05.09.2019 • 18/2019
Downturn in Germany continues
Trade disputes are causing international trade in goods to decline this year. The manufacturing industry in Germany is particularly affected by this. However, a robust labour market is supporting the economy. According to IWH autumn economic forecast, German gross domestic product (GDP) will increase by 0.5% in 2019. At 1%, output growth in East Germany is likely to be significantly higher than in West Germany.
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13.06.2019 • 12/2019
Weak foreign demand – economic downturn in Germany
In the summer of 2019, uncertainty due to ongoing trade disputes weighs on the global economy. The export-oriented German economy is particularly affected. According to IWH summer economic forecast, gross domestic product is expected to increase by only 0.5% in 2019; the forecast for East Germany is 0.8%. The German labour market remains largely robust despite the economic downturn.
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On the Empirics of Reserve Requirements and Economic Growth
Journal of Macroeconomics,
Reserve requirements, as a tool of macroprudential policy, have been increasingly employed since the outbreak of the great financial crisis. We conduct an analysis of the effect of reserve requirements in tranquil and crisis times on long-run growth rates of GDP per capita and credit (%GDP) making use of Bayesian model averaging methods. Regulation has on average a negative effect on GDP in tranquil times, which is only partly offset by a positive (but not robust effect) in crisis times. Credit over GDP is positively affected by higher requirements in the longer run.
04.04.2019 • 10/2019
Service providers in Berlin give boost to East German economy – implications of the Joint Economic Forecast and of official data on the East German economy in 2018
In its spring report, the Joint Economic Forecast group states that the upturn in Germany came to an end in the second half of 2018, mainly because the manufacturing sector is weakening due to a slowing international economy and to problems in the automotive industry. Accordingly, in places such as Saxony (1.2%), Thuringia (0.5%), and Saxony-Anhalt (0.9%), where manufacturing plays a particularly important role, gross domestic product (GDP) grew less than in Germany as a whole (1.4%).
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Significant Cooling of the Economy – Political Risks High: Joint Economic Forecast Spring 2019
Dienstleistungsauftrag des Bundesministeriums für Wirtschaft und Energie,
The German economy has cooled noticeably since mid-2018, and the long-term upswing has thus apparently come to an end. This weaker momentum was triggered both by the international environment and by industry-specific events. The global economic environment has deteriorated – due in part to political risks – and the manufacturing sector is struggling with obstacles to production. Germany’s economy is currently going through a cooling-off phase in which capacity shortages in the economy as a whole are declining. The institutes expect economic growth of only 0.8% in 2019, which is more than one percentage point less than in autumn 2018. However, so far they consider the chance of a pronounced recession with negative rates of change to gross domestic product (GDP) over several quarters to be slight – at least as long as the political risks do not intensify further. For the year 2020, the institutes confirm their forecast from last autumn: gross domestic product is expected to increase by 1.8%.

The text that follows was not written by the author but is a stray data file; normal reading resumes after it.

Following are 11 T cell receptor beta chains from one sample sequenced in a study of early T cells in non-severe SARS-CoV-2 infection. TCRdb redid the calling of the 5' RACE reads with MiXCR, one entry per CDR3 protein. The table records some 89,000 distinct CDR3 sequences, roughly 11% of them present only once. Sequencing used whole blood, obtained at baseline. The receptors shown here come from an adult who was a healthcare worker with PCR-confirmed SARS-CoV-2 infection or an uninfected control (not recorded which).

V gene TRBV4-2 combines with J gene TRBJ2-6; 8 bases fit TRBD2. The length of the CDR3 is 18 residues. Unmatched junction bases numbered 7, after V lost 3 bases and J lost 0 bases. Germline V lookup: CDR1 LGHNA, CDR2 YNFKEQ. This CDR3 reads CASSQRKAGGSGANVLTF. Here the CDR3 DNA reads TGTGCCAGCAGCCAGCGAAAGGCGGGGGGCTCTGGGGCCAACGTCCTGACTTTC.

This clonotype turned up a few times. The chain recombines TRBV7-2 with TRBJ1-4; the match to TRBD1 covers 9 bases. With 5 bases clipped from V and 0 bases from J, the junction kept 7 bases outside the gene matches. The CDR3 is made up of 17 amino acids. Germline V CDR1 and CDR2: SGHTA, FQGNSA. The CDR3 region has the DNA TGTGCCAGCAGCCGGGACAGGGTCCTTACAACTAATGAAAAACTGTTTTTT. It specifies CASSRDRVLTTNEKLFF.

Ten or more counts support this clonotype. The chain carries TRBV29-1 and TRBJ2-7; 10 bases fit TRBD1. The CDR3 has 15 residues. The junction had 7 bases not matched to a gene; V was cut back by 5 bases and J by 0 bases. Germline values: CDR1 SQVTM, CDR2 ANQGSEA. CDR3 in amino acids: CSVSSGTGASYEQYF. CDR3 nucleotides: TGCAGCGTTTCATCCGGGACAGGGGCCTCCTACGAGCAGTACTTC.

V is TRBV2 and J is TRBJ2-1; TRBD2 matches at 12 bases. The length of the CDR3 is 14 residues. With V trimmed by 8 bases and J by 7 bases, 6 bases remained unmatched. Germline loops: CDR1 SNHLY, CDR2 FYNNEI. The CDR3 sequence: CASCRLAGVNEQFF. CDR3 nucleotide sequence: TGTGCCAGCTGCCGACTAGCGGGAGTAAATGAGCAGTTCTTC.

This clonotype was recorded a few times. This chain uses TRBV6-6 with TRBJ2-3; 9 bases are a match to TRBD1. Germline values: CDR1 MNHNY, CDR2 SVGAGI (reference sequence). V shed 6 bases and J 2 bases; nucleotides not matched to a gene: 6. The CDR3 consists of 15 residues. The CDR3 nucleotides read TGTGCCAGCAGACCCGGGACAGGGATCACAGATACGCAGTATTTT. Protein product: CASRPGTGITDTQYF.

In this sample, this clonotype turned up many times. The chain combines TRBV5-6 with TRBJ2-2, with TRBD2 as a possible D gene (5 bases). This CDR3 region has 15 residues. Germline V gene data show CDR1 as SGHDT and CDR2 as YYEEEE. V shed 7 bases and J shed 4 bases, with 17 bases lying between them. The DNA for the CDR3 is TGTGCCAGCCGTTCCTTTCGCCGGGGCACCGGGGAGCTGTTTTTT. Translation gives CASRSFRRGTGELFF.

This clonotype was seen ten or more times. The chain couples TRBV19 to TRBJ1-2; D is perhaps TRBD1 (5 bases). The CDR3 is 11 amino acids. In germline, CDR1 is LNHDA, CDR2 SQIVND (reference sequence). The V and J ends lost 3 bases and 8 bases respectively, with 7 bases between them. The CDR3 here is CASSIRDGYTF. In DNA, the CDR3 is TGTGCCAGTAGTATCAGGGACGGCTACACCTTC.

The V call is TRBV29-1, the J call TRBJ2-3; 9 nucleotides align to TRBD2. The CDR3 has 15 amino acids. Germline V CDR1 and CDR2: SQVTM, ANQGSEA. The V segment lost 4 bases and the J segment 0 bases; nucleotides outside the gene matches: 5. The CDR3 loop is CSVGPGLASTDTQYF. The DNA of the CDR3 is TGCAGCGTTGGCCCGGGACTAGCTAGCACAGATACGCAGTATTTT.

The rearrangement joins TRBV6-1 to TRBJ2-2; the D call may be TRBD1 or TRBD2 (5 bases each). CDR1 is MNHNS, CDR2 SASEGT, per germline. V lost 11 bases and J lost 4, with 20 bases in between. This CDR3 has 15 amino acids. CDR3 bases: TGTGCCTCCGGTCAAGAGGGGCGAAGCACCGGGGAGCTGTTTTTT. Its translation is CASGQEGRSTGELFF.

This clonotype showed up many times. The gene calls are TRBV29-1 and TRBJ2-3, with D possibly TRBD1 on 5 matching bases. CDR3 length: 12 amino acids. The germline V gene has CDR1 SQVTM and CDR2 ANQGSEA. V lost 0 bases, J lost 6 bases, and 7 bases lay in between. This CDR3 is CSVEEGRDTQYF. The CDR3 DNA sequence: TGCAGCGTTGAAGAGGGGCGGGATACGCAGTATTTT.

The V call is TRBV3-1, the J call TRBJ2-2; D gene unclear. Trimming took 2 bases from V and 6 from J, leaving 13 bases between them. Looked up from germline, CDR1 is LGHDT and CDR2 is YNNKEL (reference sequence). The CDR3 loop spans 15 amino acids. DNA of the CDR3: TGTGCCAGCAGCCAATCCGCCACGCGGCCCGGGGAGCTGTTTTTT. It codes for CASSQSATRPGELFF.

07.03.2019 • 7/2019
German economy will pick up speed only slowly
In winter of 2018/2019, the global economy weakened considerably, mainly due to economic policy risks. In Germany, the economy will pick up speed only slowly. According to IWH spring economic forecast, gross domestic product will increase by 0.5% in 2019. Growth in East Germany will amount to 0.7%.
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For How Long Do IMF Forecasts of World Economic Growth Stay Up-to-date?
Applied Economics Letters,
This study analyses the performance of the International Monetary Fund (IMF) World Economic Outlook output forecasts for the world and for both the advanced economies and the emerging and developing economies. With a focus on the forecast for the current year and the next year, we examine the durability of IMF forecasts, looking at how much time has to pass so that IMF forecasts can be improved by using leading indicators with monthly updates. Using a real-time data set for GDP and for indicators, we find that some simple single-indicator forecasts on the basis of data that are available at higher frequency can significantly outperform the IMF forecasts as soon as the publication of the IMF’s Outlook is only a few months old. In particular, there is an obvious gain using leading indicators from January to March for the forecast of the current year.
Upturn Loses Momentum – World Economic Climate Grows Harsher
The economic upturn in Germany is entering its sixth year but is losing momentum due to both demand and supply side factors. On the one hand, Germany’s key sales markets have weakened in line with the slowdown in world trade. On the other hand, a growing number of firms face production side bottlenecks, especially in terms of labour and sourcing intermediate goods. This coincides with problems in the automotive industry related to the introduction of the new World Harmonised Light Vehicle Test Procedure (WLTP), which has affected gross domestic product (GDP) growth due to the branch’s economic weight. These adjustment problems, however, should be overcome over the course of the winter. Fiscal stimuli will also take effect as of the beginning of 2019. After 1.7 % growth this year, GDP will increase at rates of 1.9 % in 2019 and 1.8 % in 2020.